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Beaded and quilled leather storage bag
A storage bag, possibly Dakota, is of a type known variously as a saddle, tipi, or "possibles" bag, circa the late 19th century. These bags were often made in pairs, one to hang on either side of the horse saddle. The front of the bag features parallel horizontal strips of orange quillwork with two pairs of vertical parallel rows of red wool tufts or tassels superimposed on the orange horizontal strips. The side panels of the bag are decorated with glass seed beads in four rectangles using the lane or lazy stitch and yellow-dyed or natural horsehair tufts in metal cones. The closure flap features a centered, beaded area of five rectangles using the lane or lazy stitch. Leather thong remnants and matching holes indicate the original means of securing the top flap over the bag bottom. The decorative work was applied using sinew thread.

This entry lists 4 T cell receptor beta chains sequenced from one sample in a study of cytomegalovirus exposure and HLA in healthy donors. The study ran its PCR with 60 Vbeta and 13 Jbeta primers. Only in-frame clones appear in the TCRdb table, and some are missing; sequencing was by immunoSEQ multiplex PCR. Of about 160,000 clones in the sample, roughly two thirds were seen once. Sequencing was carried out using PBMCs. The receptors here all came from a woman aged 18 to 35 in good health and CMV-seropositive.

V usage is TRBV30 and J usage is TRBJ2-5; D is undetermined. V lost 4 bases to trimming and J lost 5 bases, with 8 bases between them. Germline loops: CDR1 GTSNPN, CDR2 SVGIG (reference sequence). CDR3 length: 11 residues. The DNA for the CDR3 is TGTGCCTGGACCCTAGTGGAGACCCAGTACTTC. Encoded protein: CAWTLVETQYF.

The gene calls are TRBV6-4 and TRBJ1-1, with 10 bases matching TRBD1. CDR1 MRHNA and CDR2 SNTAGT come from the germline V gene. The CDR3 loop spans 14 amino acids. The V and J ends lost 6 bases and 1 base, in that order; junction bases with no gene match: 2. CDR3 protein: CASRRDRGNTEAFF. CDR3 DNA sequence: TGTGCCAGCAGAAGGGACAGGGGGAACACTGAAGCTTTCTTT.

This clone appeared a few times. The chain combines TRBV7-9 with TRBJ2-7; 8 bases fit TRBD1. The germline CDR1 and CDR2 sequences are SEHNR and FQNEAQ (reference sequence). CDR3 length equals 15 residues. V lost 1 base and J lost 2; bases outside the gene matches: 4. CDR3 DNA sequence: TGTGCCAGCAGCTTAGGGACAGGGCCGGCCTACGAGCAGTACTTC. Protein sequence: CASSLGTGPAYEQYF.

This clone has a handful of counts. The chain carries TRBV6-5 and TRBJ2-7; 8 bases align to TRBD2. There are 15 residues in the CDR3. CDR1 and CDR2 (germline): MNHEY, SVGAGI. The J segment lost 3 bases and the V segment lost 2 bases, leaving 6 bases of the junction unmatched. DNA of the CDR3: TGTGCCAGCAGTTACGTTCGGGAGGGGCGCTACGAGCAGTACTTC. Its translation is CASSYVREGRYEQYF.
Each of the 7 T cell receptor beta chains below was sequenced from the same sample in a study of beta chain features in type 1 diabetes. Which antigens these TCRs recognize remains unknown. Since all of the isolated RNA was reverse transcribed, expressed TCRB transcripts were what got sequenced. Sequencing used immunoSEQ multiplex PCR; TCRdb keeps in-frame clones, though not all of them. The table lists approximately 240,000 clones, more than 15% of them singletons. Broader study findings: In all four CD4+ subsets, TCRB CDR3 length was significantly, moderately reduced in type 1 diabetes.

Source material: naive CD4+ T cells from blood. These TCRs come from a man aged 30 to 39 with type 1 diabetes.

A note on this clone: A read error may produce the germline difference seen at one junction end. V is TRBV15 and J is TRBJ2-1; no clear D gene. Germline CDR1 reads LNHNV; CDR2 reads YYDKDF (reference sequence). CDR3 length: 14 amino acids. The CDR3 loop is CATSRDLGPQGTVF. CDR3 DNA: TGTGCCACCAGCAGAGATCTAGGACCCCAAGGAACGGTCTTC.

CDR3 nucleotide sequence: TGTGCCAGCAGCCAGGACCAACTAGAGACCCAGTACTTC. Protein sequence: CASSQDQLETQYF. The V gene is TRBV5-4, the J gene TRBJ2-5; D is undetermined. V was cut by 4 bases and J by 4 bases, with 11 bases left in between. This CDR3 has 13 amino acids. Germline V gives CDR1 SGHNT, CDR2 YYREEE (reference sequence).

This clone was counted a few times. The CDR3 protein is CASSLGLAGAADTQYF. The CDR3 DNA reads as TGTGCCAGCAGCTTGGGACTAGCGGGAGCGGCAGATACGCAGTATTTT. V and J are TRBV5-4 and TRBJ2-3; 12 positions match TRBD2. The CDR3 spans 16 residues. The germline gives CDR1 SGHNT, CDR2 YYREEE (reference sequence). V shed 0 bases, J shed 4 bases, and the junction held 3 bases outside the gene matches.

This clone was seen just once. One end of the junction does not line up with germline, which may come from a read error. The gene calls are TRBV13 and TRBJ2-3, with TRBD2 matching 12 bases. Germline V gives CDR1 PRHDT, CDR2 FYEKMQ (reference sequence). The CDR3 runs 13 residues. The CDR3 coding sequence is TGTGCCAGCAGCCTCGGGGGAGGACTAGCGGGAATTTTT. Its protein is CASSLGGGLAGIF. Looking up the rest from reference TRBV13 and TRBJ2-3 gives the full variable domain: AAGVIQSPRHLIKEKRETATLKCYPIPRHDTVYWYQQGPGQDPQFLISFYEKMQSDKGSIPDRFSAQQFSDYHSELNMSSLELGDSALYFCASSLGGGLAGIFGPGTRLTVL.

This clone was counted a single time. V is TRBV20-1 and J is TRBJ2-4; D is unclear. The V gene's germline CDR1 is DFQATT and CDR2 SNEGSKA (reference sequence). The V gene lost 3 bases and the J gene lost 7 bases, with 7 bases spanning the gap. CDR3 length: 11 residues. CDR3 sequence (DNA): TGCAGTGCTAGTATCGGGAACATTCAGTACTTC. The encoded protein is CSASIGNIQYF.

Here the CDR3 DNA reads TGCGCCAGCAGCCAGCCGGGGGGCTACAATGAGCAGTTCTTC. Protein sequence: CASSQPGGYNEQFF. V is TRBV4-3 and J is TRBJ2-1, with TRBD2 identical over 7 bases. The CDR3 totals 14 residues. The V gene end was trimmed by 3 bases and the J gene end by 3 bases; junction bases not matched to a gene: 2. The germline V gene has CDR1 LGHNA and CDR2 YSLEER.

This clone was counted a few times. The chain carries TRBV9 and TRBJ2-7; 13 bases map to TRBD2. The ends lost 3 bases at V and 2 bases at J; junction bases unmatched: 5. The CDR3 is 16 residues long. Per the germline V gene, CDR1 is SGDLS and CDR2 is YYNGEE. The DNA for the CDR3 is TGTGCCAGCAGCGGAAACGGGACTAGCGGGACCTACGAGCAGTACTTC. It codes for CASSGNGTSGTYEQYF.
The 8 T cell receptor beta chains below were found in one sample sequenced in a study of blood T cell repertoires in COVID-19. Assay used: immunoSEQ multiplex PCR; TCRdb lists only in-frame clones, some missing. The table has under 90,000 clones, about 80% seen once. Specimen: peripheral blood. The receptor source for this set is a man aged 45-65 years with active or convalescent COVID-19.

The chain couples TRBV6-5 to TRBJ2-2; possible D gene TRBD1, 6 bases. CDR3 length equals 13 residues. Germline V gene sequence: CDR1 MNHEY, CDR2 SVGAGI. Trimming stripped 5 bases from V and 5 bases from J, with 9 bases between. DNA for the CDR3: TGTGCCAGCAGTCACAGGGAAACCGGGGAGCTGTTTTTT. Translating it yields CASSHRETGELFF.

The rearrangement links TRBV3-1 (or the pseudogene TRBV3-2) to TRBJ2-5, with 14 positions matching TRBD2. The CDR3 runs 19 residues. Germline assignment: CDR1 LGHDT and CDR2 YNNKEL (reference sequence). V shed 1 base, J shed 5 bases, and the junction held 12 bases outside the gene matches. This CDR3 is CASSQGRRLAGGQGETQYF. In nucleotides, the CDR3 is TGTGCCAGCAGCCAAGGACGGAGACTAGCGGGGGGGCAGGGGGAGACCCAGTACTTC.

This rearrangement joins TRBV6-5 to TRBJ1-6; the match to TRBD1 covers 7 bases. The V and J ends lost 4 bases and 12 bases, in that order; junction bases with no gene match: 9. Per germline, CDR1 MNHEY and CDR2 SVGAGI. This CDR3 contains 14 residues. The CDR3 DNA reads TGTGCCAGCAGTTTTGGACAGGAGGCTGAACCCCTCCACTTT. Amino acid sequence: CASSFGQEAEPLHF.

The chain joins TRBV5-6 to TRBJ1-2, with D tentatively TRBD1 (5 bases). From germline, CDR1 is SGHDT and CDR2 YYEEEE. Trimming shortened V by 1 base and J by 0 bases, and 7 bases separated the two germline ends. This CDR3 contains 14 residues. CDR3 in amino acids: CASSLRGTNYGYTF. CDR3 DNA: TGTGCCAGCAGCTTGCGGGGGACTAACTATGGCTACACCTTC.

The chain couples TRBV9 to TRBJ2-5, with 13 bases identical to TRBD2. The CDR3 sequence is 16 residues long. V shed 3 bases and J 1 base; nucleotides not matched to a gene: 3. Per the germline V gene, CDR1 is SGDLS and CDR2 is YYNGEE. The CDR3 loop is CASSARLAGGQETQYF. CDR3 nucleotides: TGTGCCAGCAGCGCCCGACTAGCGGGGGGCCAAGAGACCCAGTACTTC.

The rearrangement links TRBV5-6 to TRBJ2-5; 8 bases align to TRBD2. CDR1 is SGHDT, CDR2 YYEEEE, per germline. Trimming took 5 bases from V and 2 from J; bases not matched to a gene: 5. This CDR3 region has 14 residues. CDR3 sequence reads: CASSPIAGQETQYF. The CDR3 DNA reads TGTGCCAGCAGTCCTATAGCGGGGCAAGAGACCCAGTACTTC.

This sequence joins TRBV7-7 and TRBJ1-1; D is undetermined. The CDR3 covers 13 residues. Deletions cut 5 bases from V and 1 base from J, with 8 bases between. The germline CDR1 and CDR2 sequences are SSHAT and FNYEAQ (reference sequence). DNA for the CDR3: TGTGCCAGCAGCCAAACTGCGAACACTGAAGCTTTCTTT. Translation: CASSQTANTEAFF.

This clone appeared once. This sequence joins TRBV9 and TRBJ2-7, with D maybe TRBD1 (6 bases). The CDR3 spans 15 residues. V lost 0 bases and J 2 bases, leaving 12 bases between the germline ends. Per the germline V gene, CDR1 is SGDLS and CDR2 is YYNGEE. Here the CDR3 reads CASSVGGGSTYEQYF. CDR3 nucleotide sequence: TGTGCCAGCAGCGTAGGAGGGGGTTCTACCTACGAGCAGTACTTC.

Content Category: artifacts
13 1/2 inches height
23 inches width
5 inches depth
quill (spine material)
Made by (possibly): Dakota Indians
Made in (possibly): South Dakota, United States
Made in (possibly): North Dakota, United States
Indian. Containers & Holders. Storing
Creation: Not earlier than 1875 - Not later than 1899
|Holding Type||3D Objects|
3039 (Accession Number)